Peabody Hall Office and Desk-Side Waste Audit DataOn June 5, OWRR visited Peabody Hall once more to analyze the office and desk-side waste. The results detail what goes into the trash in just one day.

What did we find? A lot of food waste—about 46% was compostable. 25% of the materials could be recycled in the current recycling programs in the building. Of the currently recyclable items, mixed paper was most commonly thrown in the trash. We also found 1.6 pounds of reusable office supplies, such as staplers, pens, and rulers.

Peabody Waste Audit ResultsOn April 13, OWRR performed a waste audit on Peabody Hall. Six bags of classroom, break room and hallway trash were sorted and weighed to see what materials are in the waste stream.

So, what’s in our trash? Only 17% of materials thrown away were “true trash.” About 46% of the materials could have been recycled through the current indoor recycling program. This demonstrates that there is enormous potential for growth for recyclable material on campus, just by putting it in the bin! Bottle-shaped plastics and mixed paper made up the majority of this category.

Compostables, including food waste, bio-plastics and food-soiled paper products accounted for 33% of the waste. These are not accepted through our current program, but provide a picture of where growth is possible.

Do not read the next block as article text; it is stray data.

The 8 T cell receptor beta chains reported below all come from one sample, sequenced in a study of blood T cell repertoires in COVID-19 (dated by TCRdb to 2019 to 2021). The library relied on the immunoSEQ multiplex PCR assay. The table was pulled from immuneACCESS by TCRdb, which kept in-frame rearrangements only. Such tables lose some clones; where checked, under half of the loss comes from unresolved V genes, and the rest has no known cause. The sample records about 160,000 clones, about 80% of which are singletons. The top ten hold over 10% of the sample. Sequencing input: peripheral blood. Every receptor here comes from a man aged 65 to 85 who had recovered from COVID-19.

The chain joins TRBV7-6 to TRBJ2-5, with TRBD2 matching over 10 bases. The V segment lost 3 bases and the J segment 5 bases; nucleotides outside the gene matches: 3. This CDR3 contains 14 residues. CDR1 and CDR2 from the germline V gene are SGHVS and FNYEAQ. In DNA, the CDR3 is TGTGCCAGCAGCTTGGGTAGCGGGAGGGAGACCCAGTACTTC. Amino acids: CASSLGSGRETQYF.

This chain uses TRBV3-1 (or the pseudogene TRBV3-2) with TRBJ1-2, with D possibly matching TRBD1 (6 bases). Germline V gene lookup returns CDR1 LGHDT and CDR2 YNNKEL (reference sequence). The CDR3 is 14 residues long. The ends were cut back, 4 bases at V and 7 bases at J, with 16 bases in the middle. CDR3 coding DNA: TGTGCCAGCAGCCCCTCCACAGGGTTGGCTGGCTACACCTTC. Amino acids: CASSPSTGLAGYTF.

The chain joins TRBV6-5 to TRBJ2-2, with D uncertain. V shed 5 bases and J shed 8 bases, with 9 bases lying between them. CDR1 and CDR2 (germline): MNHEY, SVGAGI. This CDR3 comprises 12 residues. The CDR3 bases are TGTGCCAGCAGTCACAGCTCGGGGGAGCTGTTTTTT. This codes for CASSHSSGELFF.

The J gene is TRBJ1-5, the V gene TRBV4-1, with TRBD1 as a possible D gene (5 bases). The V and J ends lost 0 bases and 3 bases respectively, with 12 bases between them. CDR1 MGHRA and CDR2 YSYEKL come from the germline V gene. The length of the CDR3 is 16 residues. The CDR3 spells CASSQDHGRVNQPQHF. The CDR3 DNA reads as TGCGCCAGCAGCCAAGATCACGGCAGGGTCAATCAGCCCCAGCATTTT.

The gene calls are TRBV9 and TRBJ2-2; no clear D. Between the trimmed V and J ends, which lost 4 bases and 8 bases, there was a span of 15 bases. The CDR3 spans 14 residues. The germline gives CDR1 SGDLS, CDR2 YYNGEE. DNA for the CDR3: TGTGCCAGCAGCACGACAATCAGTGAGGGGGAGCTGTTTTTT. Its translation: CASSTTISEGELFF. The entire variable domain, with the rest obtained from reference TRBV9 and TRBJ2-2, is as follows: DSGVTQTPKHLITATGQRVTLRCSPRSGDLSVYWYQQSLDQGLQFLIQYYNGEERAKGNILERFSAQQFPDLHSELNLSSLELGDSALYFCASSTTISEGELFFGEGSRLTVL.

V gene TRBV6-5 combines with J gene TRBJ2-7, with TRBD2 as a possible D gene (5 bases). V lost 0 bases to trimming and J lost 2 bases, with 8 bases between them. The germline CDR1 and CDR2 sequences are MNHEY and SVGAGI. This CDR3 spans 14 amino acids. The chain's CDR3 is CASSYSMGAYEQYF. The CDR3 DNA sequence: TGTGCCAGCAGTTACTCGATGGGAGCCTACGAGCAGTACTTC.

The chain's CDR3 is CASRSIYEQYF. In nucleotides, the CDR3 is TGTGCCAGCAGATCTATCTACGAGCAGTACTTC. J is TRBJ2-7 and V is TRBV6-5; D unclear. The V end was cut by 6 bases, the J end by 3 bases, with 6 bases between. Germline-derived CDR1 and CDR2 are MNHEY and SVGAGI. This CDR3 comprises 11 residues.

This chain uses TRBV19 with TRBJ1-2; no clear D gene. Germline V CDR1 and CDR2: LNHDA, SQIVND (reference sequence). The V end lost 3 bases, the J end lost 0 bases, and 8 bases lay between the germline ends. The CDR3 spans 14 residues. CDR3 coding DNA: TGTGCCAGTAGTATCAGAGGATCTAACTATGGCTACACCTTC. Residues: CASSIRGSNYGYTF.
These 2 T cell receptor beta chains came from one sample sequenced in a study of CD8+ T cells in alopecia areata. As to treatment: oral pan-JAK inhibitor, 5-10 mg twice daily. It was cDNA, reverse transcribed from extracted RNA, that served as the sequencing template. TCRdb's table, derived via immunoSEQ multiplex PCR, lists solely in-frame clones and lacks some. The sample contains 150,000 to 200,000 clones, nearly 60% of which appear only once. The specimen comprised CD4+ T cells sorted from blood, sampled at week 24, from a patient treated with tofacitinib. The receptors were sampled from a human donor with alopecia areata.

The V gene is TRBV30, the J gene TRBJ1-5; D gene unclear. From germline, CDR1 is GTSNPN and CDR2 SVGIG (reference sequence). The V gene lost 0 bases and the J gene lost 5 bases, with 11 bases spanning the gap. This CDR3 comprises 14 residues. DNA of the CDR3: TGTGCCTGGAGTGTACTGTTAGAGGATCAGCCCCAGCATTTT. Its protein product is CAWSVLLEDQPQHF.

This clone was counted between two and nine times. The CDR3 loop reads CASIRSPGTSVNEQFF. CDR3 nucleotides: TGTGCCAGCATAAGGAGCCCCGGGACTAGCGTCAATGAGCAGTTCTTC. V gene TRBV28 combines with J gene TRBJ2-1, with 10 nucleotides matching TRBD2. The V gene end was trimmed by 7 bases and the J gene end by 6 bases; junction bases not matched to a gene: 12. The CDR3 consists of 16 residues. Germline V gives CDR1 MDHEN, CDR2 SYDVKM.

OWRR has plans to continue waste audits on a building- by-building basis. If you are interested in having your trash analyzed, please let us know!

Thanks to Anna Langley and Chelsea Woodfin for volunteering and Ashley Mui for her coordination of the waste audit!

2010-waste-assessmentsDuring Fall 2010, an Environmental Capstone class conducted waste assessments at three campus sites: the Business School, the Law School, and the Student Union.  John Allen, Emma Anderson, Carly Buch, Cori Fowler, Ellie Kuhn, and Julian March interviewed students, staff and faculty about waste behaviors in these buildings.  They also collected, sorted and weighed waste from various areas within the buildings including classrooms, offices, and public areas such as libraries, dining areas, and lounges.

The results of the waste assessments showed that 20% of the materials in the trash, such as bottles, cans and paper of all types, could have been recycled in existing programs.  Another finding was that 55% of the materials in the garbage in these buildings were compostable times such as food waste and wet paper.

This data will be used to target recycling programs specific to these buildings.  Also, we hope to create an on-going waste assessment program to look at waste composition and behaviors for specific buildings.  Customized action steps for the population of each area studied will follow.  To be involved in future waste assessments and outreach, please contact OWRR at 919-962-1442 or email us.